Around 3 million patients worldwide were using connected home medical monitoring devices at the end of 2013, according to a report from IT research firm Berg Insight.
The main application is monitoring of patients with implantable cardiac rhythm management (CRM) devices, which, with 2 million connections, accounted for nearly two-thirds of all connected home medical monitoring devices in 2013.
The report predicted that CRM would remain the single largest device segment throughout the forecast period, growing at a compound annual growth rate (CAGR) of 15.1 percent to 4 million connections by 2018.
However, the CRM segment is expected to account for just 21 percent of all connections in 2018, down from 65 percent in 2013, as the use of connectivity is growing faster in other device segments.
In addition, mobile health (mHealth) connectivity platforms such as 2net Mobile from Qualcomm Life and HealthKit from Apple are emerging as promising solutions and can allow bring-your-own-device (BYOD) health hubs to become the favored alternative for several groups of patients, such as diabetics and asthmatics.
The report pointed out that while the BYOD model can–in theory–be very cost-efficient as no dedicated hardware or subscriptions are needed, that model accounted for less than 1 percent of all connections in 2013.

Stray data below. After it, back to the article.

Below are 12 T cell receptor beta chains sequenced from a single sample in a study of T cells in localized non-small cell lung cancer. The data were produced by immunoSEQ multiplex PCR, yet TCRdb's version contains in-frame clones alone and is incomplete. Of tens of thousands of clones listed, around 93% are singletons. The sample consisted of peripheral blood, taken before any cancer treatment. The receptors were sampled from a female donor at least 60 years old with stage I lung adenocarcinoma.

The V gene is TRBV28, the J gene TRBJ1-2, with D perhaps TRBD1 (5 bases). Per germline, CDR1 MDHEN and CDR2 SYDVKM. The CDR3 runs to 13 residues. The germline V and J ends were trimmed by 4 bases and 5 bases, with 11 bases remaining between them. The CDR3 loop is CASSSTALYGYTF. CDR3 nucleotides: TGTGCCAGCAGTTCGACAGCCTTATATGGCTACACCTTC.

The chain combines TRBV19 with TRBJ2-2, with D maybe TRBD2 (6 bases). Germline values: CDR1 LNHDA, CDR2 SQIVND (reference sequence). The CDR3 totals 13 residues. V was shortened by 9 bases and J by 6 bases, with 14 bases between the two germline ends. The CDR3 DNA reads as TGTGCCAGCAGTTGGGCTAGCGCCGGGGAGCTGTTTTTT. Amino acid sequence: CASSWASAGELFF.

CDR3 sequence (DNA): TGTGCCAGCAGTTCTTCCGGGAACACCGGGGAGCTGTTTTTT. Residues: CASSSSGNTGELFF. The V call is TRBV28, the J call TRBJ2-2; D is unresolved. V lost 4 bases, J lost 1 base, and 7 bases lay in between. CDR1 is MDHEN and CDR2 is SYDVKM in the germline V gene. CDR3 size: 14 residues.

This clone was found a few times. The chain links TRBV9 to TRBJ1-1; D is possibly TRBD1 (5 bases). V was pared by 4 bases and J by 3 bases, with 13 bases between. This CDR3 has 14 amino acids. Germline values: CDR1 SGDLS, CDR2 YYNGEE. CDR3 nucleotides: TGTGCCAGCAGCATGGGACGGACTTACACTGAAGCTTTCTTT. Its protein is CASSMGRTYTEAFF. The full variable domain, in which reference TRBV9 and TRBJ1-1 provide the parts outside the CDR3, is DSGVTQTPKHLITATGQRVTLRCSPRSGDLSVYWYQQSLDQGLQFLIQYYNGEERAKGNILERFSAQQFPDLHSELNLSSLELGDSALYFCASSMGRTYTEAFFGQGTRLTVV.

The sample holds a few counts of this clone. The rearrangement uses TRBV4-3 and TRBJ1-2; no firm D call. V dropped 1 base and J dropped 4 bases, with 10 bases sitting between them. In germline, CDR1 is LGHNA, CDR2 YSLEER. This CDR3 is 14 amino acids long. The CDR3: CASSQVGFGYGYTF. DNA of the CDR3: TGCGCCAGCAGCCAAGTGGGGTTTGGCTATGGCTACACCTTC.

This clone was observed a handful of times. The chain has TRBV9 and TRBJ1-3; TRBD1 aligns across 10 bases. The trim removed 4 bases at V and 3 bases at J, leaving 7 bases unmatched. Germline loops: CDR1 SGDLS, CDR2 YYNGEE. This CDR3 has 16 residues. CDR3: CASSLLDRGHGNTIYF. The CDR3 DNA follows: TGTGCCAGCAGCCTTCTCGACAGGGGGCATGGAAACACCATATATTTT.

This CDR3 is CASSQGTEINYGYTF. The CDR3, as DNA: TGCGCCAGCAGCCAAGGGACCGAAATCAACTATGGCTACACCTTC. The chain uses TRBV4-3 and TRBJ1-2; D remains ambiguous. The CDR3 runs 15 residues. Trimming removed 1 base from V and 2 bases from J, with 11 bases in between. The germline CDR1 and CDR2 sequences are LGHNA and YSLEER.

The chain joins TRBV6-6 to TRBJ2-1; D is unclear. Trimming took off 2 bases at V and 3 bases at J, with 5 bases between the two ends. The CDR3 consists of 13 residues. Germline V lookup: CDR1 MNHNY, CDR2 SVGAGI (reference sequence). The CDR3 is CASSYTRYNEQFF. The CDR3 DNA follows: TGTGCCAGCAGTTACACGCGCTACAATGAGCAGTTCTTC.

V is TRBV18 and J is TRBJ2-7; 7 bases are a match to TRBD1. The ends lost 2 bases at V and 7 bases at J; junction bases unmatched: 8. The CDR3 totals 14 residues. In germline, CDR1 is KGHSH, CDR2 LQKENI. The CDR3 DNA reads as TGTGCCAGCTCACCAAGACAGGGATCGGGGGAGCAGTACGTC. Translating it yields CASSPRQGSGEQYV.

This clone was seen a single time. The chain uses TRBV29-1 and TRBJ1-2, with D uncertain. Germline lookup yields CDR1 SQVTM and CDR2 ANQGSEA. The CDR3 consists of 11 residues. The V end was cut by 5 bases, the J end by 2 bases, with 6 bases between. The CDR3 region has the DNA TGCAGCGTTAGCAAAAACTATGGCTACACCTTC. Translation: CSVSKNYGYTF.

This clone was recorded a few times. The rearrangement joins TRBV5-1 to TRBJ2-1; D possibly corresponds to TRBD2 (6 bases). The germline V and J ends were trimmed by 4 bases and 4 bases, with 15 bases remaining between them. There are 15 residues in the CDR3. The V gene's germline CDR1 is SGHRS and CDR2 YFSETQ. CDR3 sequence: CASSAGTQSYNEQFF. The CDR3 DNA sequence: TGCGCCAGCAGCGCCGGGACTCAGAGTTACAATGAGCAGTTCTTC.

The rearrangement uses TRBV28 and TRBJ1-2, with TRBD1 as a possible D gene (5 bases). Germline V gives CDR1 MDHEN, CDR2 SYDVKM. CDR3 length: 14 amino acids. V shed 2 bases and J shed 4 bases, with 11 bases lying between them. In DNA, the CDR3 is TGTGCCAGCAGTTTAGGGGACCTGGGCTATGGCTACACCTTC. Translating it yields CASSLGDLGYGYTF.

Currently, more than 70 percent of all connected medical devices rely on public switched telephone network (PSTN) or local area network (LAN) connectivity for transmitting measurement data to caregivers.
However, the report noted cellular connectivity has become the most common technology in new medical devices and is forecast to account for 74 percent of all connections by 2018.
Sleep therapy and telehealth were the second and third largest application segments, with 0.54 million and 0.34 million connections at the end of 2013, according to the report.
All other device categories, which include ECG, glucose level, medication adherence, blood pressure, air flow, home sleep tests, blood oxygen and coagulation monitoring, accounted for less than 0.1 million connections each.
“It is currently more common that caregivers provide a dedicated tablet or smartphone to a patient for remote monitoring than that a patient uses her own device,” Lars Kurkinen, a senior analyst with Berg Insight, said in a statement. “The main limitation is in the lack of interoperability between medical monitoring devices, smartphones and tablets.”
The overall figure of 3 million comprises all patients that were remotely monitored by a professional caregiver, however, patients that use connected medical devices for personal health tracking are not included in that figure.